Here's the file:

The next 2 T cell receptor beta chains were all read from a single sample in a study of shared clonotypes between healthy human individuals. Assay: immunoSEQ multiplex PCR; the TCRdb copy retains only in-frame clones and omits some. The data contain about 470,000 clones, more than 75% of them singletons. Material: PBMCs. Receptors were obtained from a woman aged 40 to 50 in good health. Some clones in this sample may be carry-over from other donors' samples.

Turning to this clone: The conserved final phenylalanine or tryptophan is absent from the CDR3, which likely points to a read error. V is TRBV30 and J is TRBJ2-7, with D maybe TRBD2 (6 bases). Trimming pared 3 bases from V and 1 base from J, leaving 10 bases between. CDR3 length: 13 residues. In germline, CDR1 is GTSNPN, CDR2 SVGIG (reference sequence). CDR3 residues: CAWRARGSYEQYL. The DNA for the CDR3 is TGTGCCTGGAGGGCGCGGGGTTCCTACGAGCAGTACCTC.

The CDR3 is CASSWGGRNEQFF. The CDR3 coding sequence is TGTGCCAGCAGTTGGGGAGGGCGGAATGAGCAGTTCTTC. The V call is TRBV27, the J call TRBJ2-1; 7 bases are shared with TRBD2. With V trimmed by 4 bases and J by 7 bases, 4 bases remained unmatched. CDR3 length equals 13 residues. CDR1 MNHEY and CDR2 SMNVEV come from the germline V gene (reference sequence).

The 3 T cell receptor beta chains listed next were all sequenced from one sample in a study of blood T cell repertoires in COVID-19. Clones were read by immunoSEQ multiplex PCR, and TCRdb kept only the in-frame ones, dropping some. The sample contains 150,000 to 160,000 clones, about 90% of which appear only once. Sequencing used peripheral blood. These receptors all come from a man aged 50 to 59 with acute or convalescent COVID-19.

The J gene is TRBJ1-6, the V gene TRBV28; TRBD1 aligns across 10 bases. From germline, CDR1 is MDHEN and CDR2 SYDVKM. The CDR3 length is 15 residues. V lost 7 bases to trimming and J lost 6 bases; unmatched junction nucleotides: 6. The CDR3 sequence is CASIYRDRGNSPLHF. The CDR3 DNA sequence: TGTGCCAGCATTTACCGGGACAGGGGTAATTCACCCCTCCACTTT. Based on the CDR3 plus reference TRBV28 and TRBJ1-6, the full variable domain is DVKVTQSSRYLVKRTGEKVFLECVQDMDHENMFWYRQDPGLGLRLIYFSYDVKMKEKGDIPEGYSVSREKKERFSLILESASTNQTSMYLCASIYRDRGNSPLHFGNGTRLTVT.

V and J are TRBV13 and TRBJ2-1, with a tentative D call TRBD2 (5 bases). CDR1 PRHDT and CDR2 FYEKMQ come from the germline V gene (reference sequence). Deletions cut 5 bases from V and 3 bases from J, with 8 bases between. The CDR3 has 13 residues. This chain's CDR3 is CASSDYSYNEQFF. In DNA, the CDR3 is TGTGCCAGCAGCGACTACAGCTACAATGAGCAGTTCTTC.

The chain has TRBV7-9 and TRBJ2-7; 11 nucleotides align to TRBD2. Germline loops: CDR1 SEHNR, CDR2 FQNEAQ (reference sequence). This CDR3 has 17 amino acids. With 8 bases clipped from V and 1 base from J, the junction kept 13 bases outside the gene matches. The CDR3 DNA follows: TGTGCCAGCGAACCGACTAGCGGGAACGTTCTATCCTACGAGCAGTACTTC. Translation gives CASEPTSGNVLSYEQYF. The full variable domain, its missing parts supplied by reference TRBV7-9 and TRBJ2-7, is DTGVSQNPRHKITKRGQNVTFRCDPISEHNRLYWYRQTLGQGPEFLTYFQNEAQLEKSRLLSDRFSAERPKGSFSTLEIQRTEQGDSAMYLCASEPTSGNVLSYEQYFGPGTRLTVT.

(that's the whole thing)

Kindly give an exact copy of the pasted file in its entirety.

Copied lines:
The next 2 T cell receptor beta chains were all read from a single sample in a study of shared clonotypes between healthy human individuals. Assay: immunoSEQ multiplex PCR; the TCRdb copy retains only in-frame clones and omits some. The data contain about 470,000 clones, more than 75% of them singletons. Material: PBMCs. Receptors were obtained from a woman aged 40 to 50 in good health. Some clones in this sample may be carry-over from other donors' samples.

Turning to this clone: The conserved final phenylalanine or tryptophan is absent from the CDR3, which likely points to a read error. V is TRBV30 and J is TRBJ2-7, with D maybe TRBD2 (6 bases). Trimming pared 3 bases from V and 1 base from J, leaving 10 bases between. CDR3 length: 13 residues. In germline, CDR1 is GTSNPN, CDR2 SVGIG (reference sequence). CDR3 residues: CAWRARGSYEQYL. The DNA for the CDR3 is TGTGCCTGGAGGGCGCGGGGTTCCTACGAGCAGTACCTC.

The CDR3 is CASSWGGRNEQFF. The CDR3 coding sequence is TGTGCCAGCAGTTGGGGAGGGCGGAATGAGCAGTTCTTC. The V call is TRBV27, the J call TRBJ2-1; 7 bases are shared with TRBD2. With V trimmed by 4 bases and J by 7 bases, 4 bases remained unmatched. CDR3 length equals 13 residues. CDR1 MNHEY and CDR2 SMNVEV come from the germline V gene (reference sequence).

The 3 T cell receptor beta chains listed next were all sequenced from one sample in a study of blood T cell repertoires in COVID-19. Clones were read by immunoSEQ multiplex PCR, and TCRdb kept only the in-frame ones, dropping some. The sample contains 150,000 to 160,000 clones, about 90% of which appear only once. Sequencing used peripheral blood. These receptors all come from a man aged 50 to 59 with acute or convalescent COVID-19.

The J gene is TRBJ1-6, the V gene TRBV28; TRBD1 aligns across 10 bases. From germline, CDR1 is MDHEN and CDR2 SYDVKM. The CDR3 length is 15 residues. V lost 7 bases to trimming and J lost 6 bases; unmatched junction nucleotides: 6. The CDR3 sequence is CASIYRDRGNSPLHF. The CDR3 DNA sequence: TGTGCCAGCATTTACCGGGACAGGGGTAATTCACCCCTCCACTTT. Based on the CDR3 plus reference TRBV28 and TRBJ1-6, the full variable domain is DVKVTQSSRYLVKRTGEKVFLECVQDMDHENMFWYRQDPGLGLRLIYFSYDVKMKEKGDIPEGYSVSREKKERFSLILESASTNQTSMYLCASIYRDRGNSPLHFGNGTRLTVT.

V and J are TRBV13 and TRBJ2-1, with a tentative D call TRBD2 (5 bases). CDR1 PRHDT and CDR2 FYEKMQ come from the germline V gene (reference sequence). Deletions cut 5 bases from V and 3 bases from J, with 8 bases between. The CDR3 has 13 residues. This chain's CDR3 is CASSDYSYNEQFF. In DNA, the CDR3 is TGTGCCAGCAGCGACTACAGCTACAATGAGCAGTTCTTC.

The chain has TRBV7-9 and TRBJ2-7; 11 nucleotides align to TRBD2. Germline loops: CDR1 SEHNR, CDR2 FQNEAQ (reference sequence). This CDR3 has 17 amino acids. With 8 bases clipped from V and 1 base from J, the junction kept 13 bases outside the gene matches. The CDR3 DNA follows: TGTGCCAGCGAACCGACTAGCGGGAACGTTCTATCCTACGAGCAGTACTTC. Translation gives CASEPTSGNVLSYEQYF. The full variable domain, its missing parts supplied by reference TRBV7-9 and TRBJ2-7, is DTGVSQNPRHKITKRGQNVTFRCDPISEHNRLYWYRQTLGQGPEFLTYFQNEAQLEKSRLLSDRFSAERPKGSFSTLEIQRTEQGDSAMYLCASEPTSGNVLSYEQYFGPGTRLTVT.